Obama decries Orlando shooting as an ‘act of terror’

‘The place where they were attacked … was a place of solidarity and empowerment’

President Barack Obama speaks about the massacre at a Orlando nightclub during a news conference at the White House in Washington, Sunday, June 12, 2016. (AP Photo/Pablo Martinez Monsivais)

President Barack Obama speaks about the massacre at a Orlando nightclub during a news conference at the White House in Washington, Sunday, June 12, 2016. (AP Photo/Pablo Martinez Monsivais)

WASHINGTON — President Barack Obama decried the deadliest mass shooting in American history on Sunday as an “act of terror” and an “act of hate” targeting a place of “solidarity and empowerment” for gays and lesbians. He urged Americans to decide whether this is the kind of “country we want to be.”

Speaking hours after the shooting at a nightclub in Orlando, Obama said the FBI would investigate the shooting as terrorism but that the alleged shooter’s motivations were unclear. He said the U.S. “must spare no effort” to determine whether the suspect, identified by authorities as Omar Mateen, had any ties to extremist groups.

“What is clear is he was a person filled with hatred,” Obama said of the alleged shooter.

Obama said this was “an especially heartbreaking day” for the lesbian, gay, bisexual and transgender community, and a sobering reminder that an attack on any American is an attack on all, regardless of their race, religion, ethnicity or sexual orientation.

“The shooter targeted a night club where people came together to be with friends to dance and to sing—to live,” Obama said. “The place where they were attacked is more than a night club. It was a place of solidarity and empowerment, where people have come together to raise awareness, to speak their minds and to advocate for their civil rights.”

For Obama, the hastily arranged remarks were the latest in what’s become a tragically familiar routine. Since he took office in 2009, Obama has appeared before cameras more than a dozen times following mass shootings and issued written statements after many others. The massacres have brought him to places like Newtown, Connecticut; Tucson, Arizona; and Charleston, South Carolina, to offer condolences and implore the nation to finally get serious about stemming gun violence.

After a gunman in Newtown killed 20 first graders and six adults in 2012, Obama dedicated much of the start of his second term to pushing legislation to expand background checks, ban certain assault-style weapons and cap the size of ammunition clips. That measure collapsed in the Senate, and since then, the political makeup of Congress have made new gun laws appear out of reach. Still, Obama has sought to take incremental steps using his own authority to tighten rules for obtaining a gun.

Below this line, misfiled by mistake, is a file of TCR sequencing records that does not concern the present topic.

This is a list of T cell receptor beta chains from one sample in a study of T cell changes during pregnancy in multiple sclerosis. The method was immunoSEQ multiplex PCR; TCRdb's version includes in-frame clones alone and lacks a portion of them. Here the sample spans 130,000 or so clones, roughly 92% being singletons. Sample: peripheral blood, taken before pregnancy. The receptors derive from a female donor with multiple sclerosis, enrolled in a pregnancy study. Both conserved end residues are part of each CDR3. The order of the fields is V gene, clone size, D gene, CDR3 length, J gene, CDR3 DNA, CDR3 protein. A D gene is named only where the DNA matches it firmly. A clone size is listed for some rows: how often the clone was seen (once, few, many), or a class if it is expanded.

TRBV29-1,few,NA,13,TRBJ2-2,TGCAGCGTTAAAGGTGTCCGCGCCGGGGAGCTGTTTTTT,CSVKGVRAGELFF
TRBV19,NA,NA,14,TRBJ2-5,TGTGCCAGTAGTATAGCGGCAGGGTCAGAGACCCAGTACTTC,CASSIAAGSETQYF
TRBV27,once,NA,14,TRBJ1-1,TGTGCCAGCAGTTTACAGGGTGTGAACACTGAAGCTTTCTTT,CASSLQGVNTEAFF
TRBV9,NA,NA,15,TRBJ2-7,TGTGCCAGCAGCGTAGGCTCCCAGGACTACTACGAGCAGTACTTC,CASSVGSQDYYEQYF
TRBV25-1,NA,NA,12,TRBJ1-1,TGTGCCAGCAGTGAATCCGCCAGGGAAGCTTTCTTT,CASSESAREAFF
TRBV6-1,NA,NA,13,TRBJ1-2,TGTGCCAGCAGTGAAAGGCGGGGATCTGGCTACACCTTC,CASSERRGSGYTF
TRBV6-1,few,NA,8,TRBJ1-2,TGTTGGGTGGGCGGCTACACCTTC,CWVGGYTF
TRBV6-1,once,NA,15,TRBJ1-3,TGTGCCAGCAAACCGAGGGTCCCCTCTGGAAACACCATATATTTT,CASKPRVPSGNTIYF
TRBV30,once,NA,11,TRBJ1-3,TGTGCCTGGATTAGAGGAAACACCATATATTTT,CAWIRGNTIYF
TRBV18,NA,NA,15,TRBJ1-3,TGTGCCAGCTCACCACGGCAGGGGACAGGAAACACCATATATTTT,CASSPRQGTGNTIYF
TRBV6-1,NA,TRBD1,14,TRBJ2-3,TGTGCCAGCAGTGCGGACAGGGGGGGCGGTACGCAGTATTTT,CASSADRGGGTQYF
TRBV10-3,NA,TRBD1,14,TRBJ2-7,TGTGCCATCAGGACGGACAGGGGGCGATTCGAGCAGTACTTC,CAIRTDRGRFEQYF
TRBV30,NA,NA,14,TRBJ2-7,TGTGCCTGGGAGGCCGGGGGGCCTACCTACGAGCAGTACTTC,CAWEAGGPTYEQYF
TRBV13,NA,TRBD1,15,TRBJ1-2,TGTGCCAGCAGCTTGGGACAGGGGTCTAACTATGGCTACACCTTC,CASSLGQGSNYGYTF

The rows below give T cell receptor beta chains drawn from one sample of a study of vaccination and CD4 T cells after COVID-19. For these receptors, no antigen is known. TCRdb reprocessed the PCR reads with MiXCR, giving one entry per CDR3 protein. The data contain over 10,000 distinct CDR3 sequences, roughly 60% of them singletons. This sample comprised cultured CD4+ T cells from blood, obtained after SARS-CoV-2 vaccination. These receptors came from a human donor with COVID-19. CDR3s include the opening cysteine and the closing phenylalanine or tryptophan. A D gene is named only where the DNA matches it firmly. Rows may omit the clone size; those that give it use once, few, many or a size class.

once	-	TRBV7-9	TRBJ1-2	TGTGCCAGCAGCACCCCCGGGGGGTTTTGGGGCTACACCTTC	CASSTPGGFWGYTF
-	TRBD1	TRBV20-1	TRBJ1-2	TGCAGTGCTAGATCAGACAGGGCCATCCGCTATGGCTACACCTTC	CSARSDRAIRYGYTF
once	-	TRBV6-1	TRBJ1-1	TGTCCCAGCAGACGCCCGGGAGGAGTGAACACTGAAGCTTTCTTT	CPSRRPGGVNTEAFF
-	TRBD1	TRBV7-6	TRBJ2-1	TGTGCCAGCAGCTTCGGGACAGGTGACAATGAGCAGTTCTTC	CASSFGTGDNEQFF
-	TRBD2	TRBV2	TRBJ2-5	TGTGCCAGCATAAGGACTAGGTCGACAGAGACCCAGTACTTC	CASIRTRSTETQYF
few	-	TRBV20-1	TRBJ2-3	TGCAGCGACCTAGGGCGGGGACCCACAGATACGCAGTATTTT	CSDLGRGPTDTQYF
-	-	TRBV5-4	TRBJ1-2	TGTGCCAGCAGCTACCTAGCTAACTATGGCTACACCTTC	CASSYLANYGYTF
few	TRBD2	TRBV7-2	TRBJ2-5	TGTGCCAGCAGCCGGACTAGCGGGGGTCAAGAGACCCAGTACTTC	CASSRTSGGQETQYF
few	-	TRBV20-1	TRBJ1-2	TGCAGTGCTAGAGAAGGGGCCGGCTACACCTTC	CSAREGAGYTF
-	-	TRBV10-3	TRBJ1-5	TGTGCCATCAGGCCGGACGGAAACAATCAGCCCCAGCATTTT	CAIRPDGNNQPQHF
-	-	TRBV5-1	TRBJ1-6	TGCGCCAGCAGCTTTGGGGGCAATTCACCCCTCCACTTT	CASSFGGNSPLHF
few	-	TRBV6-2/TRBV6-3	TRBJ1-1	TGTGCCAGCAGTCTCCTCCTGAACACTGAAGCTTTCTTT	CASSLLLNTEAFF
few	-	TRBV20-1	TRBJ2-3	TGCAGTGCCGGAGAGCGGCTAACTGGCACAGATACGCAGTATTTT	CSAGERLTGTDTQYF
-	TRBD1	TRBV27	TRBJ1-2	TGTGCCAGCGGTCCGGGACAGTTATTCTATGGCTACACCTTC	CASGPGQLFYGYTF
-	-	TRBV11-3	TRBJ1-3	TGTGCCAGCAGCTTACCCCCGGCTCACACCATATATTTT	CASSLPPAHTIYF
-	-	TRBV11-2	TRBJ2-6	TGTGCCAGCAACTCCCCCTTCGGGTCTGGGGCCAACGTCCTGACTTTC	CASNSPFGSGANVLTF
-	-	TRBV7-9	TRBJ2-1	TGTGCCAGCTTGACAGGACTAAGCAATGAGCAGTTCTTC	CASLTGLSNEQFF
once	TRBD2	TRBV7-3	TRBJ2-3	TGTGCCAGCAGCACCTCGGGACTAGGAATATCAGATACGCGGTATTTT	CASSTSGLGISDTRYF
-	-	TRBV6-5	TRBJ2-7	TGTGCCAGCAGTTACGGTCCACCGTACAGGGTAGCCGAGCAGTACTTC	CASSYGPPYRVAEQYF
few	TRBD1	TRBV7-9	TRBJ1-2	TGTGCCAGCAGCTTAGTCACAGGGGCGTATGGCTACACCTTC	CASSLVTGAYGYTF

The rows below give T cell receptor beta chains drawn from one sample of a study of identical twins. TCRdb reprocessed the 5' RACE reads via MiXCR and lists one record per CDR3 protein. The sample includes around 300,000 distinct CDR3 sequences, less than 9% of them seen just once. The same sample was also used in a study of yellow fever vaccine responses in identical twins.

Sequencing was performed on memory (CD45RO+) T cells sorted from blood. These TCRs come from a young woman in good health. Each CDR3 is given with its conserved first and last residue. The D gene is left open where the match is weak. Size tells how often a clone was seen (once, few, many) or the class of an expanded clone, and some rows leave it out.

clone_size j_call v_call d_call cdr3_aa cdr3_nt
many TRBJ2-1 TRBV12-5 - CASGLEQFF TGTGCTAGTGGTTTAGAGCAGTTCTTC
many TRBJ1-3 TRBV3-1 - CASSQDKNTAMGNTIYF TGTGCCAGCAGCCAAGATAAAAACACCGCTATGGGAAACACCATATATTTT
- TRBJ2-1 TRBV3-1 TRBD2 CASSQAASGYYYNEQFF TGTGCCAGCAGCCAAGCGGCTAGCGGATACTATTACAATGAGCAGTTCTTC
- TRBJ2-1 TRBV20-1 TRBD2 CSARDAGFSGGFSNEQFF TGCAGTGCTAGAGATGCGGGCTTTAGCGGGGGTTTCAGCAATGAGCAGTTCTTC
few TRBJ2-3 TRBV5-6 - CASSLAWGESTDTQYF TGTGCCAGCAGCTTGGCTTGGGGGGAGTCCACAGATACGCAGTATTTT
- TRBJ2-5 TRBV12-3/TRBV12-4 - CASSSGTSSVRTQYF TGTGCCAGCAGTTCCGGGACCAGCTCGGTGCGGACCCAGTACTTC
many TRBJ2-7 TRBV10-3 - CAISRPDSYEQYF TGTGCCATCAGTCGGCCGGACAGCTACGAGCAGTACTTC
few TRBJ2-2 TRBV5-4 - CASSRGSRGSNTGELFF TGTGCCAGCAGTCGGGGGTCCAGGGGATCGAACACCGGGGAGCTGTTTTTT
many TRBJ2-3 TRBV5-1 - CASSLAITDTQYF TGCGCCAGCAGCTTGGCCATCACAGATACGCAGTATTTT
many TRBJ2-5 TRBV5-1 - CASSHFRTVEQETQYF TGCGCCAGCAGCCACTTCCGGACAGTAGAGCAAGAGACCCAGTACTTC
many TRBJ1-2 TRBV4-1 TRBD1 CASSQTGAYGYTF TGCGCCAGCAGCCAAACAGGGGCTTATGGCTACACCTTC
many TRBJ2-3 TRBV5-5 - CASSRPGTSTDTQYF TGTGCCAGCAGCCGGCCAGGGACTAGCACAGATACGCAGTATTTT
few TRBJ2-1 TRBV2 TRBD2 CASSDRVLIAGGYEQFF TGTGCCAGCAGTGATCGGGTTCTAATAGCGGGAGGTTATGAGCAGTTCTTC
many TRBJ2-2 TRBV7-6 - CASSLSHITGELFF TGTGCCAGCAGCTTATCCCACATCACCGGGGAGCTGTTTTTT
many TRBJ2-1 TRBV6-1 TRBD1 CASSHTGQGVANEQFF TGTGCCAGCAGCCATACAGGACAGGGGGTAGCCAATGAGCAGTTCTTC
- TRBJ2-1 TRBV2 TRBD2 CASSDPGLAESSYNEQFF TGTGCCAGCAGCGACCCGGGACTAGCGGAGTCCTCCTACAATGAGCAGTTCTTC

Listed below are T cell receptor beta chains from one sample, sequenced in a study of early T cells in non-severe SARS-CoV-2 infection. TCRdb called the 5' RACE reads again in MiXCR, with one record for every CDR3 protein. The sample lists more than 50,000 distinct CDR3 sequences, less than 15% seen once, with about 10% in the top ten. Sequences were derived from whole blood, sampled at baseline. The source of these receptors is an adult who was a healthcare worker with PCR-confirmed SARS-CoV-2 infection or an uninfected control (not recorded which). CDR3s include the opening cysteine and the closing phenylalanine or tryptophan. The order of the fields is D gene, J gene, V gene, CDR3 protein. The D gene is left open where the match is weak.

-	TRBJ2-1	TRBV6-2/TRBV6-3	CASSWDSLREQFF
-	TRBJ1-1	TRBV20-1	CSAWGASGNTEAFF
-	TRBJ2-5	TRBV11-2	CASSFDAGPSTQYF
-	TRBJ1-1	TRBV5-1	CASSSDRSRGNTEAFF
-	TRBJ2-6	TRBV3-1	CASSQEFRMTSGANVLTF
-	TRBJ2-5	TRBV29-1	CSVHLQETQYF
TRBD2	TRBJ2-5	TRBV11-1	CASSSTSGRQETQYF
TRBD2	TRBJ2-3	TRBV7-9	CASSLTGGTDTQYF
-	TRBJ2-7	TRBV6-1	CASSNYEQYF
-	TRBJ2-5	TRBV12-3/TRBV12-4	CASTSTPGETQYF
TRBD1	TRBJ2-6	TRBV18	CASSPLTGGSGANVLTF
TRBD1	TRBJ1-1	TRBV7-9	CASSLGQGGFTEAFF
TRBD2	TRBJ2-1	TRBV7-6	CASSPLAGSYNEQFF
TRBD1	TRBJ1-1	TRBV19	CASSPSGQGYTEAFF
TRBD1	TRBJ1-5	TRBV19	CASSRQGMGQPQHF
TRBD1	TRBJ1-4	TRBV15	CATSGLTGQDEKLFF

Obama spoke from the James S. Brady Press Briefing Room, named after the former press secretary who was shot and permanently disabled in an assassination attempt on President Ronald Reagan.

He also signed a proclamation on Sunday ordering flags to be flown at half-staff until sunset on Thursday in honour of the victims.

Vice-President Joe Biden cancelled a planned trip Sunday to Miami to hold a fundraiser for Rep. Debbie Wasserman Schultz, D-Fla. Biden’s office said he would remain at his family home in Delaware while receiving updates about the shooting before returning to Washington in the evening.



Obama decries Orlando shooting as an ‘act of terror’

  1. “When I was a child, I spoke as a child, I understood as a child, I thought as a child; but when I became a man, I put away childish things.” As individuals and as a culture isn’t it well past time to discard the idea born in our personal and cultural infancy? So many who diligently upgrade the software running so much
    of their lives still cling to philosophical operating systems gestated in primitive times and primitive minds – clinging to values so obviously the thoughts and misunderstandings of humanity’s early childhood.

    If we continue to honour ‘childish things’ born in savage ignorant times we condemn our children to doom.
    To try to use primitive nomadic codes as the blueprints, bricks and mortar for complex civil societies? Mad. Utterly mad.

    And remember. . . this Orlando tragedy is committed by primitive theocracies everywhere. This is a crime in our lands because, and only because, our lands are secular – our laws striving for humane goodness not for inhuman ‘godliness’.

    The future requires both hands to grasp – it will drop and shatter if we waste one hand clinging to the past.

  2. Act of hate? Absolutely. Act of terror? Based on the evidence revealed so far – no. It’s far too early to make that call. If he were Christian, we wouldn’t have heard that word used; not at this stage, anyway.

    • Hatred leads bullies to terrorize their victims. Somehow in your mind the word now means something very specific and no longer means what it always did in the English language. Terrorism doesn’t have to have a political or religious agenda. It doesn’t to be organized. Stalkers terrorize their victims. Since when did the word come to exclude the behaviour of terrorizing others for no other reason then that one hates what they are or what they stand for. It is about the act no who perpetrated it.

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